Social Media and Letters and Such #2

 

I’ll try to make sense of this  conglomeration of thoughts derived from numerous sources, all focused on  a common issue in my mind: the modern society’s pitfalls of social media and the like.

Fahrenheit 451 was published by Ray Bradbury before I was even born. I am amazed at the insight he had!

“And most of the time in the caves they have the joke boxes on and the same jokes most of the time,…” -Clarisse – from Fahrenheit 451

In my cave there are the joke boxes of television, Facebook, and Twitter. With the same jokes and political garbage most the time.

“There was a tiny dance of melody in the air, her Seashell tamped in her ear again, and she was listening to far people in far places.” Fahrenheit 451

Can you say bluetooth?!? He really hit this one spot on. It drives me crazy to be in the store and think someone is speaking to me and then realize they are talking to far people in far places.

“…people have developed less a sense of community than a loneliness which they attempt to assuage by being with other people constantly, and on a superficial level only.”  –  The Irrational Season by Madeleine L’Engle .

That’s me. I’m with people superficially online, attempting to assuage my loneliness. Often all it does is exacerbate the situation.

“We have an innate pessimism about telephone calls; they have a habit of coming at the wrong time, and they are too sudden, catapulting you into a conversation you weren’t expecting. Letters, on the other hand, are a pleasure to receive, not least because they allow you to consider your reply. But people don’t write letters anymore.” – from A Year in Provence by Peter Mayle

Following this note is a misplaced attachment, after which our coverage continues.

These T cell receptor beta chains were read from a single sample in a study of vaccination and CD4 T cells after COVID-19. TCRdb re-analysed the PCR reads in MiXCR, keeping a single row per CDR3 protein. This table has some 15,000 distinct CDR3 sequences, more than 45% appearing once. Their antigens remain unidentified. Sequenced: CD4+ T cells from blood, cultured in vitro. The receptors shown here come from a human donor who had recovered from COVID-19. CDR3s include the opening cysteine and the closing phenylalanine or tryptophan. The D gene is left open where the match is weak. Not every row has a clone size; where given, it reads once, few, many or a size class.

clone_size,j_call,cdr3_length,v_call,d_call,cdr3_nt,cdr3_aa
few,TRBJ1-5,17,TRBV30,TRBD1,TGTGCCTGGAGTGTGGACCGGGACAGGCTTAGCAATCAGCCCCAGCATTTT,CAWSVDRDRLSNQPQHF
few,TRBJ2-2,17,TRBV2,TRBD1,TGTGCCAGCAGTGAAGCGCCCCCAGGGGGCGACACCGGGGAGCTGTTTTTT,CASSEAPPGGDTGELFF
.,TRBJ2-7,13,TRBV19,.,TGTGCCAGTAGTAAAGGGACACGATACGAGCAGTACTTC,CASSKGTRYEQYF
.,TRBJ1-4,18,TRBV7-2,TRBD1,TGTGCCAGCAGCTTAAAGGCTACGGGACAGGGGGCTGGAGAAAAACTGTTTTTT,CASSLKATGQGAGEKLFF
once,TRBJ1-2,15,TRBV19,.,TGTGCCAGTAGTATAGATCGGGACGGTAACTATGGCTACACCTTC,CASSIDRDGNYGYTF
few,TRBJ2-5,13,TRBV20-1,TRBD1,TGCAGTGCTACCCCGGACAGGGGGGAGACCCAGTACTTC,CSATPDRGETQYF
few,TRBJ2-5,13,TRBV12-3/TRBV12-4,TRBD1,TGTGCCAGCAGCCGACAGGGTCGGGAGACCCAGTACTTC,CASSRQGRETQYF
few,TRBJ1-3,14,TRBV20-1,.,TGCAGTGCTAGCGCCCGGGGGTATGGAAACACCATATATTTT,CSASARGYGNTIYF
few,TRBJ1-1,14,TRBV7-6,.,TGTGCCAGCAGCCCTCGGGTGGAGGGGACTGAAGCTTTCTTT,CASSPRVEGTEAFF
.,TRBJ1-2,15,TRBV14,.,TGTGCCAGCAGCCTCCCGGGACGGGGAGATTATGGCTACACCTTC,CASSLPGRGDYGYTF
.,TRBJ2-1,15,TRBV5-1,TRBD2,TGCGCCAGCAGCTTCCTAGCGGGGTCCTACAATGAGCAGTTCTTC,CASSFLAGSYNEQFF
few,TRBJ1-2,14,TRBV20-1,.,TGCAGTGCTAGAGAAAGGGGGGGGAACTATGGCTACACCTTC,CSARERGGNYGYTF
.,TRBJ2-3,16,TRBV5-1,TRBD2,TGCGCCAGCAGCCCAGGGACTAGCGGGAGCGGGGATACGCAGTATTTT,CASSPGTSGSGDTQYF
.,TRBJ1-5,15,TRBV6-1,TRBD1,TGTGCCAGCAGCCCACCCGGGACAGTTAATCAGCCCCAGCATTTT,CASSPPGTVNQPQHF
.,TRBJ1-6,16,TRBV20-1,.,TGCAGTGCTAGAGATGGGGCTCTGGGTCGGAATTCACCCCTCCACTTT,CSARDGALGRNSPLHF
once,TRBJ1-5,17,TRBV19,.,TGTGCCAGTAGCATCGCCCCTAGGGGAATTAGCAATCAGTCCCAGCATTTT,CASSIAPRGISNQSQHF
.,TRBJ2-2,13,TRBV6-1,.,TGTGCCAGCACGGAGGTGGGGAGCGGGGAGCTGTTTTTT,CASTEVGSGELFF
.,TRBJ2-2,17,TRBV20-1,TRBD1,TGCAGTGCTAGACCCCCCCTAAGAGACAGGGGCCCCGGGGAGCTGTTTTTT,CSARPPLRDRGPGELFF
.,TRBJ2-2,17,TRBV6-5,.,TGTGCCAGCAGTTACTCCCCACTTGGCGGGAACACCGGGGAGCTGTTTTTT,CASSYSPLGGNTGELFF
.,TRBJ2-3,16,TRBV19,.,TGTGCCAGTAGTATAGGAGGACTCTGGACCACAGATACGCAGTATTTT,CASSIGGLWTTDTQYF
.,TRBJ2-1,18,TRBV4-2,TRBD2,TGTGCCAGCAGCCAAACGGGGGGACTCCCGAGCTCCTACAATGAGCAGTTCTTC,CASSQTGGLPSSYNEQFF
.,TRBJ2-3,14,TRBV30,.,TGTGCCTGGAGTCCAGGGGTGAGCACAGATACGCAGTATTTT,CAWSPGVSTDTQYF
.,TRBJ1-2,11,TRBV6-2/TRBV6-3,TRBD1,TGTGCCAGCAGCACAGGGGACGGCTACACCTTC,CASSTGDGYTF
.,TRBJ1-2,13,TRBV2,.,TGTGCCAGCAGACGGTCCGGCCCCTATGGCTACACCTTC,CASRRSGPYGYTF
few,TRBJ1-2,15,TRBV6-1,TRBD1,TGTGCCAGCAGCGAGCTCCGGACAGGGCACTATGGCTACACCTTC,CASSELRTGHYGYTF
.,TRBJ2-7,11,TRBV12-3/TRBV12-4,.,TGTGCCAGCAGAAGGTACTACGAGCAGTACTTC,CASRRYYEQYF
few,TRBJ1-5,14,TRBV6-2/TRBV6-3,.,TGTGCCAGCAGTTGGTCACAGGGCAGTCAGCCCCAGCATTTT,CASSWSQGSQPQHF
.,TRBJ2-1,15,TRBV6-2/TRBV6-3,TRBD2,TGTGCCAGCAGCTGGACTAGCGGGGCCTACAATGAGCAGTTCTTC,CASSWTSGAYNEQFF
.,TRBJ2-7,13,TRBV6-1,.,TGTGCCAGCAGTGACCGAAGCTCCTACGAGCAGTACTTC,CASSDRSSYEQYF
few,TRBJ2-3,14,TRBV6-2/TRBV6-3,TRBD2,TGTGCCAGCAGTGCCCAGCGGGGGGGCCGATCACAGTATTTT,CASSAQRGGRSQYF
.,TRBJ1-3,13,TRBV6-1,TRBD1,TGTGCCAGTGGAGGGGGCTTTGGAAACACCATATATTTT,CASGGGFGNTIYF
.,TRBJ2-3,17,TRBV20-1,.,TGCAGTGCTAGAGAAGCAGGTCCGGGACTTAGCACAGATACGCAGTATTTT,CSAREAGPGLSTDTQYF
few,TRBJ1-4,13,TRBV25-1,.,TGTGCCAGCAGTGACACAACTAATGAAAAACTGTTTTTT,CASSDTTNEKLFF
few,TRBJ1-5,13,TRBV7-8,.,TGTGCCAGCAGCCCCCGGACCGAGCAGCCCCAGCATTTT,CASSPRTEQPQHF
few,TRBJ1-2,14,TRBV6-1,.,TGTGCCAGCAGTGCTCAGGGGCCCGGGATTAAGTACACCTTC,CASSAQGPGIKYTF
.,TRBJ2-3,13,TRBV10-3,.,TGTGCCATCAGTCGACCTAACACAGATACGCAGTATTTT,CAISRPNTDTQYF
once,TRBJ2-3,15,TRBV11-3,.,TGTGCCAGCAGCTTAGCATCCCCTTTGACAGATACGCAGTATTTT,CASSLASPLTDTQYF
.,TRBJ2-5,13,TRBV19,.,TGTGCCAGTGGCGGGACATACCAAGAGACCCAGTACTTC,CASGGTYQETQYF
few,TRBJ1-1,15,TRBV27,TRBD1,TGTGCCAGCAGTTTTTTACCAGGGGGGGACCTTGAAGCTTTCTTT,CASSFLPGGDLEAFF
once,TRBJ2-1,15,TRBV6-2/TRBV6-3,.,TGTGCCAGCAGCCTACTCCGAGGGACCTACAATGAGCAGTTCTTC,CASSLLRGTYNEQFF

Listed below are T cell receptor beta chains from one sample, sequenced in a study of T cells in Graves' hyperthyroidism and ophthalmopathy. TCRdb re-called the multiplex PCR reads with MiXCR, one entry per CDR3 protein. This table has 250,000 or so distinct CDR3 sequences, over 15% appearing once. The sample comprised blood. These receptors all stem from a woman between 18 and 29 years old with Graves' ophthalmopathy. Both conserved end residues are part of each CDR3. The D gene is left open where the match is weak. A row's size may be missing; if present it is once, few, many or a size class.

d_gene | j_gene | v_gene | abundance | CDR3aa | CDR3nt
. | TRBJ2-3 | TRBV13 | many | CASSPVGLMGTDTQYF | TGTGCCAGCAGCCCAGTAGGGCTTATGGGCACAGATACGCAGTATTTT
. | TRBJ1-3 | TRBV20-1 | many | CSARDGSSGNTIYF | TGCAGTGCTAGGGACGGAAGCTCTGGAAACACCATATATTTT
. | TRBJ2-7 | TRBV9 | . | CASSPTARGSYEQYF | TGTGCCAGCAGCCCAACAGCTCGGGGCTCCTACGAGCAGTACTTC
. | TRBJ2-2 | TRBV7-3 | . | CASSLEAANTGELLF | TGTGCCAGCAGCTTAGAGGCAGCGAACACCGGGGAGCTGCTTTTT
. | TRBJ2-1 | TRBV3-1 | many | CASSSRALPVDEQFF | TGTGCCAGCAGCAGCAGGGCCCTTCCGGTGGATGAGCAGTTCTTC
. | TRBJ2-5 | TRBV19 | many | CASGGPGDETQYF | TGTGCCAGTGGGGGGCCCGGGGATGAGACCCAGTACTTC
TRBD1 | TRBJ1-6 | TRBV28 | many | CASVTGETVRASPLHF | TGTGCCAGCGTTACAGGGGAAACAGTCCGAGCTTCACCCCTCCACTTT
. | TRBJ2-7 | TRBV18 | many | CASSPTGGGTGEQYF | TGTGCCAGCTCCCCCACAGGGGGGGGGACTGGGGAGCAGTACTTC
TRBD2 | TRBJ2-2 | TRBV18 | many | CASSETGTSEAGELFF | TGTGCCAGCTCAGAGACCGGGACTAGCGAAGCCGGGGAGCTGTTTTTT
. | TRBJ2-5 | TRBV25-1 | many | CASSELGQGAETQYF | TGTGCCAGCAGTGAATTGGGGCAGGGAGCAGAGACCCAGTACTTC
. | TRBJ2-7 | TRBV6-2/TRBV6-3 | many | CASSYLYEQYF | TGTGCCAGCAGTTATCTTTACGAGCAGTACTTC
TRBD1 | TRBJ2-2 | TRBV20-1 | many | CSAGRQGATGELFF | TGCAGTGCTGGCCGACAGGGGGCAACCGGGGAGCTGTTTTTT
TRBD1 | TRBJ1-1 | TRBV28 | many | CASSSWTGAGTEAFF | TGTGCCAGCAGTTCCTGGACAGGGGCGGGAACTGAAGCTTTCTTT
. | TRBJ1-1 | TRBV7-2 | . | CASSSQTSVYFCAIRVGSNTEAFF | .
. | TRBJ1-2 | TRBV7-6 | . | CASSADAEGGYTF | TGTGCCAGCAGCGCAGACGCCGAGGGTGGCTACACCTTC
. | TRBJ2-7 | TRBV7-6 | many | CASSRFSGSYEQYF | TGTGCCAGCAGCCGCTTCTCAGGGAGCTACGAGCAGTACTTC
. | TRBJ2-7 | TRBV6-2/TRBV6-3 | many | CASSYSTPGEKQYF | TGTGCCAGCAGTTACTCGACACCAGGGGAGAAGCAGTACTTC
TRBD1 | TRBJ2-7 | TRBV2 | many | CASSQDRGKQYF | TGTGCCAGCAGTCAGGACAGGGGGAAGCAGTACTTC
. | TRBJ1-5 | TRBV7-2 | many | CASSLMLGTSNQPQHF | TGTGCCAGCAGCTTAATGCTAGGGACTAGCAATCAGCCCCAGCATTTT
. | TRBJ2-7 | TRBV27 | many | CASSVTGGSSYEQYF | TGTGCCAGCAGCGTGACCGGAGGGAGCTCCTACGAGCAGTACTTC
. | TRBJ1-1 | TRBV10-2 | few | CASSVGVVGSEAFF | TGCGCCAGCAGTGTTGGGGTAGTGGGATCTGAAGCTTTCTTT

I must say that phone calls and letters are a step up from social media. At least with a phone call you can sometimes pick up on moods and intentions by a person’s voice. And with letters, you must put forth a little more effort and (hopefully) you take the time to craft your words more carefully.

And so, I leave you with this poem I wrote last year .

 

Left Unsaid  (April, 2016)

So many tweets were left unsaid

Brilliant words were never read

Chatty texts were never sent

Nothing told that wasn’t meant

I forgot my phone at home

No charming comments or replies

No clever words that sound so wise

No rings and beeps and  no voicemail

If someone called I could not tell

I forgot my phone at home

Surprisingly I did survive

In fact I may have even thrived

Lifting eyes up from the screen

With the world I reconvened

I forgot my phone at home

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